COVID-19: Forget Omicron, Pirola is here!

Article published 13 September 2023

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COVID-19: Forget Omicron, Pirola is here!

While much of the world goes about its business and worries about other things, COVID-19 merrily mutates away.

IN a media briefing, the Director-General of the World Health Organisation (WHO) said that the WHO continued to see “concerning trends for COVID-19 ahead of the winter season in the northern hemisphere”.

“Deaths are increasing in some parts of the Middle East and Asia, ICU admissions are increasing in Europe and hospitalisations are increasing in several regions”, the Director-General said.

“Globally, there is not one variant that is dominant”, he added. “The BA.2.86 variant has been detected in small numbers in eleven countries. The WHO is monitoring this variant closely to assess its transmissibility and potential impact.”

The Pirola variant

The reason that the BA.2.86 variant has attracted the WHO’s interest, according to various news reports, is because of its apparent ability to circumvent the defences put up by COVID-19 vaccinations. BA.2.86 – nicknamed Pirola – appears to be going through a similar development as its predecessor Omicron.

The Australian Financial Review writes that Pirola “stands out in the Omicron family tree because of how much it has morphed. It has more than thirty mutations on its spike protein, the part of the virus that pierces through the cell and that vaccines train the body to fend off. Experts believe the antibodies forged through battles with earlier variants will have a difficult time recognising this new foe.”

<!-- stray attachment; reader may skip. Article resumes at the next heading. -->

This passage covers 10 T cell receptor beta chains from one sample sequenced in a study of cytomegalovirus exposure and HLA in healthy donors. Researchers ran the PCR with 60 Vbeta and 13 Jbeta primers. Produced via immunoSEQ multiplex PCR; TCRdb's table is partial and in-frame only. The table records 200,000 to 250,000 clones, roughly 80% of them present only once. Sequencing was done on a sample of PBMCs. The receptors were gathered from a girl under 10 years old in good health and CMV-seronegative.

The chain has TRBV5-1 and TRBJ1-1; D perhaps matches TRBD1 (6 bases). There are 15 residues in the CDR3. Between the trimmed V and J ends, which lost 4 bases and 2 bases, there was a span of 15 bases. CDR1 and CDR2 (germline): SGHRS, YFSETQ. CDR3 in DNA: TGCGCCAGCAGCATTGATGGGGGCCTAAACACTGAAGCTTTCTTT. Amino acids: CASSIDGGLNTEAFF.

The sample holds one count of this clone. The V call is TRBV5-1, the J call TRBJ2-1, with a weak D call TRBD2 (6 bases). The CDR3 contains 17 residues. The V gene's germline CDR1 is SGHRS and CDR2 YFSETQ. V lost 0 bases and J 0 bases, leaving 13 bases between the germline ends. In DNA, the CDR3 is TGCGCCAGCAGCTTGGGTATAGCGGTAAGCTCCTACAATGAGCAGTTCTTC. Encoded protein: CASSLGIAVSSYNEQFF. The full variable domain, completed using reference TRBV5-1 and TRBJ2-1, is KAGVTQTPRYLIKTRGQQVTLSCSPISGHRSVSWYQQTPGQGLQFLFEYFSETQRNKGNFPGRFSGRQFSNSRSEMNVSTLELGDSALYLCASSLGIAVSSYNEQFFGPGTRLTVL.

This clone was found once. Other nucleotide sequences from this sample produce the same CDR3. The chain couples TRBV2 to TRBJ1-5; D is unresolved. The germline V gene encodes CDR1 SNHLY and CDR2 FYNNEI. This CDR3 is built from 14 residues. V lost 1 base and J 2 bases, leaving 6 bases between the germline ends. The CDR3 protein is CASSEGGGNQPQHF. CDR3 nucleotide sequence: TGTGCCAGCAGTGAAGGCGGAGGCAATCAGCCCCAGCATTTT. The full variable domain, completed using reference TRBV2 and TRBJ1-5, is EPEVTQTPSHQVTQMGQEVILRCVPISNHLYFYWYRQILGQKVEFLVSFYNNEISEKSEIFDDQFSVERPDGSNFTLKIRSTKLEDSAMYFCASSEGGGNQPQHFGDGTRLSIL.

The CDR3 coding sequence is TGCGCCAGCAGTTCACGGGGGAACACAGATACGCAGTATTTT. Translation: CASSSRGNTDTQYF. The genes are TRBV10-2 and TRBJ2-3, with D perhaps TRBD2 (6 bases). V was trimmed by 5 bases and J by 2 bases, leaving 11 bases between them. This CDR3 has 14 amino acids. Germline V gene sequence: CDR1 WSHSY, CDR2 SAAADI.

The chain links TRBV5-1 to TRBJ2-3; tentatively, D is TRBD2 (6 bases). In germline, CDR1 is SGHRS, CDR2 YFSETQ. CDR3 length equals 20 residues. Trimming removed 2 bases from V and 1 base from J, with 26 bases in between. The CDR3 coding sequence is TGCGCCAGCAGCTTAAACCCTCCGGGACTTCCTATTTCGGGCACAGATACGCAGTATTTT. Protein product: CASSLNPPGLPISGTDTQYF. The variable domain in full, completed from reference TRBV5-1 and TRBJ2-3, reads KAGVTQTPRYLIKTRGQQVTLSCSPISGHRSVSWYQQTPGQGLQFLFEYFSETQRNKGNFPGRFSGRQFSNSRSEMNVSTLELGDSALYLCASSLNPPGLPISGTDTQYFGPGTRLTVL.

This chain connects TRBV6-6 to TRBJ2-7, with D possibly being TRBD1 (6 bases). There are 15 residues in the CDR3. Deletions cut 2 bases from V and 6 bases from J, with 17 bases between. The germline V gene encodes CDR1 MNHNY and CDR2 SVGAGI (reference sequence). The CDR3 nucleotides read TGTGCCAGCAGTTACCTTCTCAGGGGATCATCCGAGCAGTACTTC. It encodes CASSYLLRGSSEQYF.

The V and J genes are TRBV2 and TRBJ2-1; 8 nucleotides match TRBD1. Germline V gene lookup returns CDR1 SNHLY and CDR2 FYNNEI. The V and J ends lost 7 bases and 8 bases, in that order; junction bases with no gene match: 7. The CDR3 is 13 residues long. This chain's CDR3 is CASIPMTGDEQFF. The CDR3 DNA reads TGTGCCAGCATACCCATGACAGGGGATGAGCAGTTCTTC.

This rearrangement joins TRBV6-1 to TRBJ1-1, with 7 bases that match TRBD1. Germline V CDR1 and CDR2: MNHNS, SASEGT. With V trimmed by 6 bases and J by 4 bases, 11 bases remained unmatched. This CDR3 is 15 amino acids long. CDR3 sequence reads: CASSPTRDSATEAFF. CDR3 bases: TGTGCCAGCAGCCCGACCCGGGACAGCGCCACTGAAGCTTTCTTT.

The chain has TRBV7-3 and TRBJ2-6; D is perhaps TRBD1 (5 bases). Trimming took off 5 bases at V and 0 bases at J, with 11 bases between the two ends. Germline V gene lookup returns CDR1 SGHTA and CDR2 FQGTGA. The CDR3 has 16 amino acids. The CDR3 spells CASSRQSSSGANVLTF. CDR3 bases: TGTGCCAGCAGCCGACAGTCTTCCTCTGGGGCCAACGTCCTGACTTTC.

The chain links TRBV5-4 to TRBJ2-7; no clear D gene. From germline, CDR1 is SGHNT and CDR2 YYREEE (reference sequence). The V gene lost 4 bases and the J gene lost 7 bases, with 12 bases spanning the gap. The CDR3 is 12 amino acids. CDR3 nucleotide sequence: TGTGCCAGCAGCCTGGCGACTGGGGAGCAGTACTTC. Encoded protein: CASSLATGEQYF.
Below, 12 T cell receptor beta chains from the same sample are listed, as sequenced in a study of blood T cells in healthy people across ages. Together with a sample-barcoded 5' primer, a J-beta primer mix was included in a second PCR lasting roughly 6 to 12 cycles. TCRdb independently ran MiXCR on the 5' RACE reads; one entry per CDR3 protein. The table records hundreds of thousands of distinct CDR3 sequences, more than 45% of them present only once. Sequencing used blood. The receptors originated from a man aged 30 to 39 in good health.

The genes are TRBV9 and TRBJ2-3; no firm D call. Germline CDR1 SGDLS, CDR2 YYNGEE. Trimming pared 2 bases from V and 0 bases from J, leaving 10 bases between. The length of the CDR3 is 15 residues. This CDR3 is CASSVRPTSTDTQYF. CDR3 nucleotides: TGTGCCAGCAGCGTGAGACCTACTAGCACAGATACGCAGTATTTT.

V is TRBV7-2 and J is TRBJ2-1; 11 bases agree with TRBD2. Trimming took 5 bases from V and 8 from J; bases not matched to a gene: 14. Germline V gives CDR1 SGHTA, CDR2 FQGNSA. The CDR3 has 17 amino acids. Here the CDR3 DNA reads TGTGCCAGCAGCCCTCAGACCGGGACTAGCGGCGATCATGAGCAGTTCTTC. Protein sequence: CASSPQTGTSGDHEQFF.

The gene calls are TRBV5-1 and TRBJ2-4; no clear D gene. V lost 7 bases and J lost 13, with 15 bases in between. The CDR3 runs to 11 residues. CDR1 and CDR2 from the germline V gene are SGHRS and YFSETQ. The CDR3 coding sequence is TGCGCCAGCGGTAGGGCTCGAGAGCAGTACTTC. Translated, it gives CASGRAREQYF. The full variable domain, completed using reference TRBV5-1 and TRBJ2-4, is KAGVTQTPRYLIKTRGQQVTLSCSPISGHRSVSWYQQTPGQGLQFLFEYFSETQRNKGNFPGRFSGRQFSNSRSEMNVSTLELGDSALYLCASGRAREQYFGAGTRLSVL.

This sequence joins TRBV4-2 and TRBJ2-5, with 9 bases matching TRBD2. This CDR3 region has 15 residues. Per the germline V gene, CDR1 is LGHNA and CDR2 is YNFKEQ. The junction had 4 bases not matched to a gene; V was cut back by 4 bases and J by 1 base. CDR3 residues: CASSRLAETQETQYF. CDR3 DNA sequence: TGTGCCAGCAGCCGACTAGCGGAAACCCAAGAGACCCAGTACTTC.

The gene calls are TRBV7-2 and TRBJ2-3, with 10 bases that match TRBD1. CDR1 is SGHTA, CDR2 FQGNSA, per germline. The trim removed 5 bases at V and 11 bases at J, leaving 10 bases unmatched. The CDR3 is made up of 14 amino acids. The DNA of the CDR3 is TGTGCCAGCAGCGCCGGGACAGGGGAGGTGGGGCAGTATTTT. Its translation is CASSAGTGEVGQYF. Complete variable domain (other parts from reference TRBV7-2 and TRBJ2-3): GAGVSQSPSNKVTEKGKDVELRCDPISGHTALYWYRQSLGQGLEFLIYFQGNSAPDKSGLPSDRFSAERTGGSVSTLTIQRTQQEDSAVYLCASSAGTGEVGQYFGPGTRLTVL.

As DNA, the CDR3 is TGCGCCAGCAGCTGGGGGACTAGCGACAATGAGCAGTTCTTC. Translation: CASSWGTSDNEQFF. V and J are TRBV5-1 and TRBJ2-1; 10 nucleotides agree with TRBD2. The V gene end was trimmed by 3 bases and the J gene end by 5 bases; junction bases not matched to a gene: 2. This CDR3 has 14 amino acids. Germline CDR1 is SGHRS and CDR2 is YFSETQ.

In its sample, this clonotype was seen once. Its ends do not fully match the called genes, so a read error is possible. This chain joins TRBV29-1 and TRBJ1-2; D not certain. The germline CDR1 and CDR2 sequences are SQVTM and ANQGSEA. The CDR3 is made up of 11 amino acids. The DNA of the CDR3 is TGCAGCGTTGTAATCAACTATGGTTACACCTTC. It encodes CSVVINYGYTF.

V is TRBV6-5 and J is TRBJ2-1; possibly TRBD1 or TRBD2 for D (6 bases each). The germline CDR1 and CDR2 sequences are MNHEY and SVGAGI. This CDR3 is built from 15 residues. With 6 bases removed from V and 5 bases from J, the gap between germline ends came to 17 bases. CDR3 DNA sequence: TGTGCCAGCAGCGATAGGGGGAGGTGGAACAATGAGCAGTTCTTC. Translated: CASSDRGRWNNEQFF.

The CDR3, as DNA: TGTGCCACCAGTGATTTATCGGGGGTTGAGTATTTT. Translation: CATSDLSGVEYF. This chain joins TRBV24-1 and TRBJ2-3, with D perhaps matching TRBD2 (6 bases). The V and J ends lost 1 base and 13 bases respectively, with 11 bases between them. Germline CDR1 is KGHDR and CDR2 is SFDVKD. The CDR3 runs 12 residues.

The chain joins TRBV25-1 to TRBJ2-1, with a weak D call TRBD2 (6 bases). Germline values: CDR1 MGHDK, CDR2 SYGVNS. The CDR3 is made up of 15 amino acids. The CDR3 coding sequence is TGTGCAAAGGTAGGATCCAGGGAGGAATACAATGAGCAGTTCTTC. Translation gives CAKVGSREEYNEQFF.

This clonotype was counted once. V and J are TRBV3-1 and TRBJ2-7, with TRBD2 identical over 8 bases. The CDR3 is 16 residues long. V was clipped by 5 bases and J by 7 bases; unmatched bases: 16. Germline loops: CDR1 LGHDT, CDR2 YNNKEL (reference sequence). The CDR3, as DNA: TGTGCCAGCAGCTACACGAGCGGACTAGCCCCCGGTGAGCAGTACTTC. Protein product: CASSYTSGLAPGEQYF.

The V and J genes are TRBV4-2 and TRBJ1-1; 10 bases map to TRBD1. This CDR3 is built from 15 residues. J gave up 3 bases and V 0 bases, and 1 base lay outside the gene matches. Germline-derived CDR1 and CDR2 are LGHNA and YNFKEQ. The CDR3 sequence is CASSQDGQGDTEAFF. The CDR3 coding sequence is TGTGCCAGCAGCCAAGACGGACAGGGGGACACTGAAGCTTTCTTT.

What is not yet clear is whether Pirola is able to cause a surge in infections, like Omicron.

“Nobody yet knows whether 30-odd Pirola mutations will be able to evade the immunity built up by jabs and past infections”, health writer and GP Phil Whitaker said in the New Statesman.

“They are less likely to succeed when faced with an immune response that has been recently heightened by a booster shot. Hence the sudden imperative to crack on with vaccinating.”

This refers to public health officials in the United Kingdom, who are worried with winter in the offing. They are gearing up for a renewed vaccination campaign.

Australia’s COVID advice

Australia is about to go into summer, which reduces the risk of a COVID-19 surge. However, ATAGI (Australian Technical Advisory Group on Immunisation) has updated its advice for the COVID-19 booster dose, although it didn’t mention the Pirola variant.

ATAGI noted that older age continues to be the biggest risk factor for severe COVID-19 disease. COVID-19 vaccination reduces the risk of serious illness and death.

ATAGi advises aged care residents who have not yet received a booster dose this year to get one.

If it has been six months since receiving a COVID-19 vaccine, ATAGI recommends an additional dose for people aged 75 or older.

People aged 65-74 should also consider a booster, following discussion with their health care provider.

ATAGI’s advice echoes the advice of the World Health Organisation:

“One of WHO’s biggest concerns is the low level of at-risk people who have received a dose of COVID-19 vaccine recently.  Our message is not to wait to get an additional dose if it is recommended for you.

“The increase in hospitalisations and deaths shows that COVID is here to stay, and that we will continue to need tools to fight it”.

So, don’t delay if you are in one of the age categories for which ATAGI recommends a booster shot.

It will certainly give you more peace of mind, may reduce how ill you get if you get infected and may even save your life.

Also read:

Don’t jig the jab!

Is COVID over or is the world over COVID?

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